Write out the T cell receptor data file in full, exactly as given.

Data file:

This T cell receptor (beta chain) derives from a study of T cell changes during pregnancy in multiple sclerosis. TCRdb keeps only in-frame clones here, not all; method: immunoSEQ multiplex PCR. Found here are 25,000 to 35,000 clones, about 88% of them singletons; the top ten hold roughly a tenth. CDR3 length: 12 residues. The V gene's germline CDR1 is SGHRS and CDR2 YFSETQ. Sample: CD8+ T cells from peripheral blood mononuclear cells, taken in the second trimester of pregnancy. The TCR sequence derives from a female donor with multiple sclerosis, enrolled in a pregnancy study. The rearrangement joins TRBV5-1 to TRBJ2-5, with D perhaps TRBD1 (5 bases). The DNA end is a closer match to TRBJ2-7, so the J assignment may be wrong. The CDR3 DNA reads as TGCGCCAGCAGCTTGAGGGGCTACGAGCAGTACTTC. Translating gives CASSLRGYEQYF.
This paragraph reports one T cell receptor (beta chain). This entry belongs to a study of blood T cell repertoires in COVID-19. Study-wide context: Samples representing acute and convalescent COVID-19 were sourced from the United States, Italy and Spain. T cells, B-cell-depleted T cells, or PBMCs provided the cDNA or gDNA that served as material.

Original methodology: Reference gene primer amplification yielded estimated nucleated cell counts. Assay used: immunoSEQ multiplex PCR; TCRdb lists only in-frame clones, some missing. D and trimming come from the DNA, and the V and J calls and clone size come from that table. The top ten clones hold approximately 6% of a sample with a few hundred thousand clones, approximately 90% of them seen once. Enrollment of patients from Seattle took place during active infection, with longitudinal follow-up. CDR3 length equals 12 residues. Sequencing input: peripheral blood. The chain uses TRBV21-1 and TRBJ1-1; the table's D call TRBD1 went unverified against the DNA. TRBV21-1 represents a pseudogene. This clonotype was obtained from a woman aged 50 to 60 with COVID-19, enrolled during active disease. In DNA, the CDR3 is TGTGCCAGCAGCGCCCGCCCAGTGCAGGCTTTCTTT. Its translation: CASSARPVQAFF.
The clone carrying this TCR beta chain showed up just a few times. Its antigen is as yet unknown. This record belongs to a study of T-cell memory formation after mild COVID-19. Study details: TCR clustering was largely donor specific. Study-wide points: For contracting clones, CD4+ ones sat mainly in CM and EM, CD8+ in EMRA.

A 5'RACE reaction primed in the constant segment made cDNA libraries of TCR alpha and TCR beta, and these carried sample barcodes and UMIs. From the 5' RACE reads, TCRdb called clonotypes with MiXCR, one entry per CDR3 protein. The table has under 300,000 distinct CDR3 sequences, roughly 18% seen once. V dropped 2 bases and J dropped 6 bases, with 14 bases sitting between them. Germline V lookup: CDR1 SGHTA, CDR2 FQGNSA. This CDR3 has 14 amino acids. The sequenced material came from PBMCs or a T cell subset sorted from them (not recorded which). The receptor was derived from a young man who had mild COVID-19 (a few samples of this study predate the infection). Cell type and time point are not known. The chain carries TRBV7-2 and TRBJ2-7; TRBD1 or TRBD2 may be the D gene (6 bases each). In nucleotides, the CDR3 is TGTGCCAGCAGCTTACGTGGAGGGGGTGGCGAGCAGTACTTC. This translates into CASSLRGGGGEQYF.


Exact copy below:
This T cell receptor (beta chain) derives from a study of T cell changes during pregnancy in multiple sclerosis. TCRdb keeps only in-frame clones here, not all; method: immunoSEQ multiplex PCR. Found here are 25,000 to 35,000 clones, about 88% of them singletons; the top ten hold roughly a tenth. CDR3 length: 12 residues. The V gene's germline CDR1 is SGHRS and CDR2 YFSETQ. Sample: CD8+ T cells from peripheral blood mononuclear cells, taken in the second trimester of pregnancy. The TCR sequence derives from a female donor with multiple sclerosis, enrolled in a pregnancy study. The rearrangement joins TRBV5-1 to TRBJ2-5, with D perhaps TRBD1 (5 bases). The DNA end is a closer match to TRBJ2-7, so the J assignment may be wrong. The CDR3 DNA reads as TGCGCCAGCAGCTTGAGGGGCTACGAGCAGTACTTC. Translating gives CASSLRGYEQYF.
This paragraph reports one T cell receptor (beta chain). This entry belongs to a study of blood T cell repertoires in COVID-19. Study-wide context: Samples representing acute and convalescent COVID-19 were sourced from the United States, Italy and Spain. T cells, B-cell-depleted T cells, or PBMCs provided the cDNA or gDNA that served as material.

Original methodology: Reference gene primer amplification yielded estimated nucleated cell counts. Assay used: immunoSEQ multiplex PCR; TCRdb lists only in-frame clones, some missing. D and trimming come from the DNA, and the V and J calls and clone size come from that table. The top ten clones hold approximately 6% of a sample with a few hundred thousand clones, approximately 90% of them seen once. Enrollment of patients from Seattle took place during active infection, with longitudinal follow-up. CDR3 length equals 12 residues. Sequencing input: peripheral blood. The chain uses TRBV21-1 and TRBJ1-1; the table's D call TRBD1 went unverified against the DNA. TRBV21-1 represents a pseudogene. This clonotype was obtained from a woman aged 50 to 60 with COVID-19, enrolled during active disease. In DNA, the CDR3 is TGTGCCAGCAGCGCCCGCCCAGTGCAGGCTTTCTTT. Its translation: CASSARPVQAFF.
The clone carrying this TCR beta chain showed up just a few times. Its antigen is as yet unknown. This record belongs to a study of T-cell memory formation after mild COVID-19. Study details: TCR clustering was largely donor specific. Study-wide points: For contracting clones, CD4+ ones sat mainly in CM and EM, CD8+ in EMRA.

A 5'RACE reaction primed in the constant segment made cDNA libraries of TCR alpha and TCR beta, and these carried sample barcodes and UMIs. From the 5' RACE reads, TCRdb called clonotypes with MiXCR, one entry per CDR3 protein. The table has under 300,000 distinct CDR3 sequences, roughly 18% seen once. V dropped 2 bases and J dropped 6 bases, with 14 bases sitting between them. Germline V lookup: CDR1 SGHTA, CDR2 FQGNSA. This CDR3 has 14 amino acids. The sequenced material came from PBMCs or a T cell subset sorted from them (not recorded which). The receptor was derived from a young man who had mild COVID-19 (a few samples of this study predate the infection). Cell type and time point are not known. The chain carries TRBV7-2 and TRBJ2-7; TRBD1 or TRBD2 may be the D gene (6 bases each). In nucleotides, the CDR3 is TGTGCCAGCAGCTTACGTGGAGGGGGTGGCGAGCAGTACTTC. This translates into CASSLRGGGGEQYF.